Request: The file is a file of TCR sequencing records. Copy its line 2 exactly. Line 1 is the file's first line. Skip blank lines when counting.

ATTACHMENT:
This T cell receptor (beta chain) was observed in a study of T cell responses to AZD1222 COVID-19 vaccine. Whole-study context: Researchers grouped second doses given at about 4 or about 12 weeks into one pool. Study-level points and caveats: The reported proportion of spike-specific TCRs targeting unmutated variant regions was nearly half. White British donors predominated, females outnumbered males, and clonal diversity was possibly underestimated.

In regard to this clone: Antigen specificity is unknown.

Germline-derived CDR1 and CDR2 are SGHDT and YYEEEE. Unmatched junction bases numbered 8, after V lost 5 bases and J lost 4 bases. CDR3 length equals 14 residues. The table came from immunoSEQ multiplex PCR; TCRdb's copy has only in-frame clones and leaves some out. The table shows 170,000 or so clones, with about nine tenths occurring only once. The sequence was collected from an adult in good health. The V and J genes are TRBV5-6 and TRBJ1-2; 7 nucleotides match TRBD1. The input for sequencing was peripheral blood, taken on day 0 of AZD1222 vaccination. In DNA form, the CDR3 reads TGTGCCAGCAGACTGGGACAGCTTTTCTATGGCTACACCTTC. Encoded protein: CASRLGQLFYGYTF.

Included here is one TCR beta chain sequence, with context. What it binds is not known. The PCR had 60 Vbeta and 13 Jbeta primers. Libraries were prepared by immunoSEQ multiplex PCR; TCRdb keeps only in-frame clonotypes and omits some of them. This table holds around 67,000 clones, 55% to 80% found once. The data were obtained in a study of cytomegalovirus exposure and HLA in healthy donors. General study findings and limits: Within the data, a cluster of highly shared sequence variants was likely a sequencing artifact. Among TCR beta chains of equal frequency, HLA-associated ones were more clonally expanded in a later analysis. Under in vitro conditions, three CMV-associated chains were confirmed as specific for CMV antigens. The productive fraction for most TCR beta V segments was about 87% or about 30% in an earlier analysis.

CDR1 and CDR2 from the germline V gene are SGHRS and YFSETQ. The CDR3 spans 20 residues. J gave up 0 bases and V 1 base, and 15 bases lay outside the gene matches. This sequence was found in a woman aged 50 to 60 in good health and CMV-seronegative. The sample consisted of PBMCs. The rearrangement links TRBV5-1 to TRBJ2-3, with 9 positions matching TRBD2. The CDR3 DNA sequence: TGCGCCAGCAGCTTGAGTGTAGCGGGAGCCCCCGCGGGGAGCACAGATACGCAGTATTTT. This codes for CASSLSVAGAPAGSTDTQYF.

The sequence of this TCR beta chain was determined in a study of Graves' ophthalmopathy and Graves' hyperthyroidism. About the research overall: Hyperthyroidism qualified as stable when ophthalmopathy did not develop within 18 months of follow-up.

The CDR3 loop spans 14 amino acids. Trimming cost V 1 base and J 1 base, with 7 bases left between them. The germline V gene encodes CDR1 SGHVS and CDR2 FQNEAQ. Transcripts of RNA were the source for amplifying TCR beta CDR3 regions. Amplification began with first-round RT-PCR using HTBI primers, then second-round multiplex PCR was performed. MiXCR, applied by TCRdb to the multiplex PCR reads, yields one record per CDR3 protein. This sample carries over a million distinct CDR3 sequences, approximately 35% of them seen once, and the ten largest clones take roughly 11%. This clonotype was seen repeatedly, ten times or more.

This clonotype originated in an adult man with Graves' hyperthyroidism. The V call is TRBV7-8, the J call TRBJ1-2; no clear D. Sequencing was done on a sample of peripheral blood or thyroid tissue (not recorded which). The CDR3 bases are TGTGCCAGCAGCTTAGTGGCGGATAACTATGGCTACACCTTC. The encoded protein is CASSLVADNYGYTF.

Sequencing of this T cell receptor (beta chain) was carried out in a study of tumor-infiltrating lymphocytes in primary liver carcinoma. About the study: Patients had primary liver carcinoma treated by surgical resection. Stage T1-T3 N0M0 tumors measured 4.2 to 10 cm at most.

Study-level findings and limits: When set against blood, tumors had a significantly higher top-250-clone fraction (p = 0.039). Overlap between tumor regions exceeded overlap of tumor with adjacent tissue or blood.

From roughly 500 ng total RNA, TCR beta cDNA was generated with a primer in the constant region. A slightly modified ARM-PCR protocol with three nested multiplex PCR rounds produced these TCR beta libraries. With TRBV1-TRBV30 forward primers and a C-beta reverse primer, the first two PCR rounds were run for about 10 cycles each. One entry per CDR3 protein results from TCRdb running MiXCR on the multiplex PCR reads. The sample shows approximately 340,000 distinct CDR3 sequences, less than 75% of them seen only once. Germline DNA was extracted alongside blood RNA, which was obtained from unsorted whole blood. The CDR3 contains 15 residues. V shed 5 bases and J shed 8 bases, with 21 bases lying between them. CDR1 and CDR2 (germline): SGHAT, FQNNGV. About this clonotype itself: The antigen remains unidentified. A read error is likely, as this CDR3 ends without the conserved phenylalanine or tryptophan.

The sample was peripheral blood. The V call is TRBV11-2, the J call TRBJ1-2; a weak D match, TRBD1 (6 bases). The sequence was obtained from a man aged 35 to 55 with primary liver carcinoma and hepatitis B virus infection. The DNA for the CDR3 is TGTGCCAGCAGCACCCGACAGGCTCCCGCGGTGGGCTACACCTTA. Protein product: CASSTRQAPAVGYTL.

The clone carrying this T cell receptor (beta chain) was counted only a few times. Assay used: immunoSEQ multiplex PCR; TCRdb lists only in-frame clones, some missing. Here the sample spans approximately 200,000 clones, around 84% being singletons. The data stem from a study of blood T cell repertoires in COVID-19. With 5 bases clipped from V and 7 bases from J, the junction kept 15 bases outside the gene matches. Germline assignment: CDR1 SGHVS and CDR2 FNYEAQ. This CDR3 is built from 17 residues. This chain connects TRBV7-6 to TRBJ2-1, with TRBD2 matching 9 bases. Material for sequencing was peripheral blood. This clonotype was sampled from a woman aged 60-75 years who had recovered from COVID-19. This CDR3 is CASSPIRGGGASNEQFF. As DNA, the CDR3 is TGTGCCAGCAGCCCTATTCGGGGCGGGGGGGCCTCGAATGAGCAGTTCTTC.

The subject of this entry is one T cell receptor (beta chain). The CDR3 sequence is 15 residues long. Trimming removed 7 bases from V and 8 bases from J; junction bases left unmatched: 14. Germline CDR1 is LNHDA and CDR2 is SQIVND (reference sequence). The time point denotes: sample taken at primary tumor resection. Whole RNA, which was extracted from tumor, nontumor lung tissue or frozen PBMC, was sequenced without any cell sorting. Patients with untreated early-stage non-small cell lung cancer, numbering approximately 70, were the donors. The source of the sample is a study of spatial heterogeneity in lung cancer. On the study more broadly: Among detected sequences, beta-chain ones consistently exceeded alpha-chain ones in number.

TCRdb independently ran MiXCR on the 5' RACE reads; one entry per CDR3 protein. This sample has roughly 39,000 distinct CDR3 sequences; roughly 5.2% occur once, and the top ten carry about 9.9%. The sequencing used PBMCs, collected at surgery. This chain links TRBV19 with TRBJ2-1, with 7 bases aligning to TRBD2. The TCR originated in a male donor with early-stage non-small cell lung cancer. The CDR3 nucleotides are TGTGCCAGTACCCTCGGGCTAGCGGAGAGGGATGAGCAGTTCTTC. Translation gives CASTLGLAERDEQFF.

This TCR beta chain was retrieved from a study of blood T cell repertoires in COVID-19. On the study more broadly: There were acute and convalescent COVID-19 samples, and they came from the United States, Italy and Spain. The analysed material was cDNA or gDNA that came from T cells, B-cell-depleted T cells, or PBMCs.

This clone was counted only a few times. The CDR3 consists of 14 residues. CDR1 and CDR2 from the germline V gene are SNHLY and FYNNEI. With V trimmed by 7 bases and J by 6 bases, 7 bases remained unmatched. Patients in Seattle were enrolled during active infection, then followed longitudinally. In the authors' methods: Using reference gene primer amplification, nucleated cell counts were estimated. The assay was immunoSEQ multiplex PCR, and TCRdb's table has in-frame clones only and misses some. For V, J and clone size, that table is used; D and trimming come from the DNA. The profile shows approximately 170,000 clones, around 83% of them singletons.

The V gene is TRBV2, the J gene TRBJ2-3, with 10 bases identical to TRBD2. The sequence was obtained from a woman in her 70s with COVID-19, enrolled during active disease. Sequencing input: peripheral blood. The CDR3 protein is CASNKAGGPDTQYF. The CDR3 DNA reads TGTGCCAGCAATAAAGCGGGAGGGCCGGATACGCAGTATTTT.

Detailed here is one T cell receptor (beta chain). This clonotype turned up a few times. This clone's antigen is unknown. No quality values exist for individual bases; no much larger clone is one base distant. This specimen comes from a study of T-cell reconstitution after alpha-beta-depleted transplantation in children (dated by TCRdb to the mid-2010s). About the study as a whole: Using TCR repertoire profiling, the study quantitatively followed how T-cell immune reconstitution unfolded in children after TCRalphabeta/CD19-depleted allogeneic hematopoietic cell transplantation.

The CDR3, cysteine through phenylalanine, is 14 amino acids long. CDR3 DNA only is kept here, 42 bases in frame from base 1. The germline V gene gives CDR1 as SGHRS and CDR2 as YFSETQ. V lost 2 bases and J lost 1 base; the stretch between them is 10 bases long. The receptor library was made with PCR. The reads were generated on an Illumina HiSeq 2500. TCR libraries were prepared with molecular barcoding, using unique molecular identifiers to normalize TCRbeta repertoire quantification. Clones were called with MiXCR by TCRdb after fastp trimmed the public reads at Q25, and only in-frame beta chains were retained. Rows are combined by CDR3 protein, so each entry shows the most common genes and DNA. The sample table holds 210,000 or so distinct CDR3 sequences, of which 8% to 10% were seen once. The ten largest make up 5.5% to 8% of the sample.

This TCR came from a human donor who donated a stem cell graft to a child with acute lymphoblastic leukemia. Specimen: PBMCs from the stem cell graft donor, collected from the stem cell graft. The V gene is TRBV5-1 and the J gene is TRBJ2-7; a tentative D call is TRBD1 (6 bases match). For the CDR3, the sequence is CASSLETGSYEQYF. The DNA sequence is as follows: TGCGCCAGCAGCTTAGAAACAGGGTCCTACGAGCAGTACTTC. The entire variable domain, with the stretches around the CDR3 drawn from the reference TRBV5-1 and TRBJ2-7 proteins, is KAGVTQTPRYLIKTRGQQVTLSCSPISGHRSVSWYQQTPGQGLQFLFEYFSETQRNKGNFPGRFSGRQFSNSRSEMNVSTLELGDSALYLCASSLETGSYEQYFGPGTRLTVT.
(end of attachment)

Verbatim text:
In regard to this clone: Antigen specificity is unknown.